Signaling a significant shift in U.S. foreign policy, President Obama announced plans Monday to lift some travel restrictions to Cuba for Cuban-Americans and to improve telecommunications with the island. A reporter details the decision.
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We begin our coverage of the Cuba story with this report narrated by NewsHour correspondent Kwame Holman.
President Obama's decision today to ease restrictions on travel and money transfers to Cuba by Cuban-Americans fulfilled a promise candidate Obama made last year.
U.S. PRESIDENT BARACK OBAMA:
It's time to let Cuban-Americans see their mothers and their fathers, their sisters and their brothers. It's time to let Cuban-American money make their families less dependent on the Castro regime.
Currently, Cuban-Americans are limited to one trip to the island per year and remittances up to $1,200. There are an estimated 1.5 million Americans with family members living in Cuba.
Administration officials rolled out the policy this afternoon at the White House. It also expands the list of items that can be sent in gift packages to the island, to include clothing, personal items, and other necessities.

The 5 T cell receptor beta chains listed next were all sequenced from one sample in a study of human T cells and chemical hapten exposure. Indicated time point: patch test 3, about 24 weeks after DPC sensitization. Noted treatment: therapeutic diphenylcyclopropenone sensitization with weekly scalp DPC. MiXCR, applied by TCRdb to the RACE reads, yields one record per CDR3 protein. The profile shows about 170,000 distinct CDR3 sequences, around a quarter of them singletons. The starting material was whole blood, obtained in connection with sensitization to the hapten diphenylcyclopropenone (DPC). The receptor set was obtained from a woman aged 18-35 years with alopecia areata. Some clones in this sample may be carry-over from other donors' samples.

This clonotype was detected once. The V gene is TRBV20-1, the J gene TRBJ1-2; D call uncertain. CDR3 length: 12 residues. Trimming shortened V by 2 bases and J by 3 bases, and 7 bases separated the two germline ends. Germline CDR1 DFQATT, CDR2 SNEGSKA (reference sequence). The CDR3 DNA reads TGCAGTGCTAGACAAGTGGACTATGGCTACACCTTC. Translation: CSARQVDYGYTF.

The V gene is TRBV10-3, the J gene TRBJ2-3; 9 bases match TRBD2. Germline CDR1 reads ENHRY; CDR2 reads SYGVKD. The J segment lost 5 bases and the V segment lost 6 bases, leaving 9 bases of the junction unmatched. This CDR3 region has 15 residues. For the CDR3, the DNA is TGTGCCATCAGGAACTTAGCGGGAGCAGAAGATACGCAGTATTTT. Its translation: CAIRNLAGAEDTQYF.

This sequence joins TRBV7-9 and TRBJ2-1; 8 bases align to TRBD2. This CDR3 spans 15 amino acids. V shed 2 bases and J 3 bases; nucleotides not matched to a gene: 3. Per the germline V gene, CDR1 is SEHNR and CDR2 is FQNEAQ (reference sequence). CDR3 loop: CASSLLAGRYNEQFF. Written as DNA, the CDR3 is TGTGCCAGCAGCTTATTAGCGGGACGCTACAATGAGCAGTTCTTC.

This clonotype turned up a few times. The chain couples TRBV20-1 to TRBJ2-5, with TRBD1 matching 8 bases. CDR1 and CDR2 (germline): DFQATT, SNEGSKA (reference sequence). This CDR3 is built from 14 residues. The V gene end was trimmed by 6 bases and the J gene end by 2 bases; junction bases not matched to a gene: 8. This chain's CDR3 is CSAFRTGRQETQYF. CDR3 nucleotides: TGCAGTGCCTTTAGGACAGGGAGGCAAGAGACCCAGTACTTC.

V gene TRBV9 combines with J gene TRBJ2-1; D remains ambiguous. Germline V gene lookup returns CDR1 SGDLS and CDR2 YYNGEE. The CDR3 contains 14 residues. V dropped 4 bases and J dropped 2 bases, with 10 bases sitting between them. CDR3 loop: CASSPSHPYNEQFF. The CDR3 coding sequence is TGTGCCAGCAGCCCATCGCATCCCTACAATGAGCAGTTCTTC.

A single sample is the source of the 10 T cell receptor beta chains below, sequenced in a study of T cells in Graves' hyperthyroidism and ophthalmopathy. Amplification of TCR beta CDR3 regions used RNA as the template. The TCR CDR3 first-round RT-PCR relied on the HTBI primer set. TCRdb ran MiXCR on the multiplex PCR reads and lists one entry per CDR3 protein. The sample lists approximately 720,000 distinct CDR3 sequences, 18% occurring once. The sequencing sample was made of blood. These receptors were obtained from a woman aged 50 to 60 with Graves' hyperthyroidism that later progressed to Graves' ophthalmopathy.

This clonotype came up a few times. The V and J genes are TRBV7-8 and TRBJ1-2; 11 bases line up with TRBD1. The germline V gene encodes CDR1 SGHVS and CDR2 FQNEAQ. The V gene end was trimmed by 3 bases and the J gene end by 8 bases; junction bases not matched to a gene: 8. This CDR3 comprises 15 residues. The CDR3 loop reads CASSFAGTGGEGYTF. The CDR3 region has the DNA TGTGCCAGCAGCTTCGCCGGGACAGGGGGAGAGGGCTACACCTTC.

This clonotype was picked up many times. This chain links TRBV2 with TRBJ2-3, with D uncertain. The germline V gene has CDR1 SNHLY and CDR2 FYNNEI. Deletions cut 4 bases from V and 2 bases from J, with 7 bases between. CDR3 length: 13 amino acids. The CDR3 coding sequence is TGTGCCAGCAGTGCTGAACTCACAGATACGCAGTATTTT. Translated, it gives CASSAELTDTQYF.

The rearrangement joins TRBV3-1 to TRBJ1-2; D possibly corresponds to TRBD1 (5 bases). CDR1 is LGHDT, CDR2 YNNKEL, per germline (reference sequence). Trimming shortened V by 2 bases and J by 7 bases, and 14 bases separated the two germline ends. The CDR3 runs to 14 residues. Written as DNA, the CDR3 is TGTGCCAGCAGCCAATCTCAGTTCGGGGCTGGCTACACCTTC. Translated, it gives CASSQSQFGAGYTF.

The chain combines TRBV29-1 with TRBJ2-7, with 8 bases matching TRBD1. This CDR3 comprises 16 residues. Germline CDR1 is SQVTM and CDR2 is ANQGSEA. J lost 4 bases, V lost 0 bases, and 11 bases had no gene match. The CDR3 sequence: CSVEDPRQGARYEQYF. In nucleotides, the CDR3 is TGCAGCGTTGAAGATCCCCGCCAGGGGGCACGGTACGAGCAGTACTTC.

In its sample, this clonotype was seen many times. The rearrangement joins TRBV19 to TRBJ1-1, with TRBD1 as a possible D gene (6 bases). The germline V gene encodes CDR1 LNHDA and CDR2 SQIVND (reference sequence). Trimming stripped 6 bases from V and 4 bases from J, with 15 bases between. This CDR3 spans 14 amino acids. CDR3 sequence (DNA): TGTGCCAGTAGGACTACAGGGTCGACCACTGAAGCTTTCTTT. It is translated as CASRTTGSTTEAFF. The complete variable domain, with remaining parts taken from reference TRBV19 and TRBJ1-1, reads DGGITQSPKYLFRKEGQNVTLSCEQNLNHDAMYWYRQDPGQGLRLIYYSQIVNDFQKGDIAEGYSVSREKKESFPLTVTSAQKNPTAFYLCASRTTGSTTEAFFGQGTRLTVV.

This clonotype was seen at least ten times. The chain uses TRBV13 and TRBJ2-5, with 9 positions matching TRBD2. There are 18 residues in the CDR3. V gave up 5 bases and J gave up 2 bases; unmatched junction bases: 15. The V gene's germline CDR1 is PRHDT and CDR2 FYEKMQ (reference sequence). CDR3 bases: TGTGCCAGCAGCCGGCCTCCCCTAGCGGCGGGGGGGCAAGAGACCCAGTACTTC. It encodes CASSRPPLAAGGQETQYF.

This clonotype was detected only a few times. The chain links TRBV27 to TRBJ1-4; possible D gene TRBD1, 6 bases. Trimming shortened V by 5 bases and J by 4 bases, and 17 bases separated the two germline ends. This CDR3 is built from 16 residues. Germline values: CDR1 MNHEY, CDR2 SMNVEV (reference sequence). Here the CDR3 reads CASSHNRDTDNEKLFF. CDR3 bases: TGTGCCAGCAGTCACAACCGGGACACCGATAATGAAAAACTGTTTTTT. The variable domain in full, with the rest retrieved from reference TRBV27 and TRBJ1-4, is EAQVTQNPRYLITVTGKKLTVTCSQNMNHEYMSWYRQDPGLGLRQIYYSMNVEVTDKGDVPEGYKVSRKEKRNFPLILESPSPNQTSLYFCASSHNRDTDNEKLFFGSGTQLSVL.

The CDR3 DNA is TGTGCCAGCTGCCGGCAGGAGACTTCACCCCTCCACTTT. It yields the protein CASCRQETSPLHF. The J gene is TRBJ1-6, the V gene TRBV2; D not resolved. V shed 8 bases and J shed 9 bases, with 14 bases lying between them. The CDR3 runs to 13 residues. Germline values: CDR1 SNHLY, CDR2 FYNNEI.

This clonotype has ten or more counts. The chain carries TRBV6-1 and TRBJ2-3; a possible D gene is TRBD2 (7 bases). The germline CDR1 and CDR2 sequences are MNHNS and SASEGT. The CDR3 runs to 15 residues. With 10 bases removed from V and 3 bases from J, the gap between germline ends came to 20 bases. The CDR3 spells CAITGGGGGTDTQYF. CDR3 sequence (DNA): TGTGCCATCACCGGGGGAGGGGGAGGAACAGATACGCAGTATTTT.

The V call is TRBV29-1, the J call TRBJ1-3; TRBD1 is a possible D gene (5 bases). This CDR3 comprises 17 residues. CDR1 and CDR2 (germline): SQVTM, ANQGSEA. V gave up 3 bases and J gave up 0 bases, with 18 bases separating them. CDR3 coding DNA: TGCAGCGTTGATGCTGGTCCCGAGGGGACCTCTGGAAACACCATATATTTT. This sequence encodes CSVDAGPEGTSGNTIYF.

Additionally, the U.S. government will allow telecommunications firms to seek licenses to provide mobile phone, radio, and television services to people on the island.
White House Special Adviser Dan Restrepo.
DAN RESTREPO, special adviser to the President: This is forms — the modern forms of telecommunication to increase the flow of information to the Cuban people so that, if anyone is standing in the way of the Cuban people getting information, it is the Cuban government and it is not some outside technical problem that can be pointed to.
Cuban-Americans will be able to pay for relatives on the island to get those services.
The Obama administration did leave in place the 47-year-old trade embargo against Cuba. Officials said they hope to use it as leverage to get the Castro regime to release political prisoners.
Restrepo suggested today more changes might be coming.
U.S. policy towards Cuba is not frozen in time. It's not frozen in time today. These are the steps that the president believes make sense to advance the cause of freedom in Cuba.
Obviously, like all aspects of policy, you have to react to the world that you encounter. And so I don't think we should think of — we shouldn't think of things as being frozen in time.
U.S. policy toward Cuba likely will be an issue of much discussion later this week, when President Obama travels to Trinidad for the Summit of the Americas.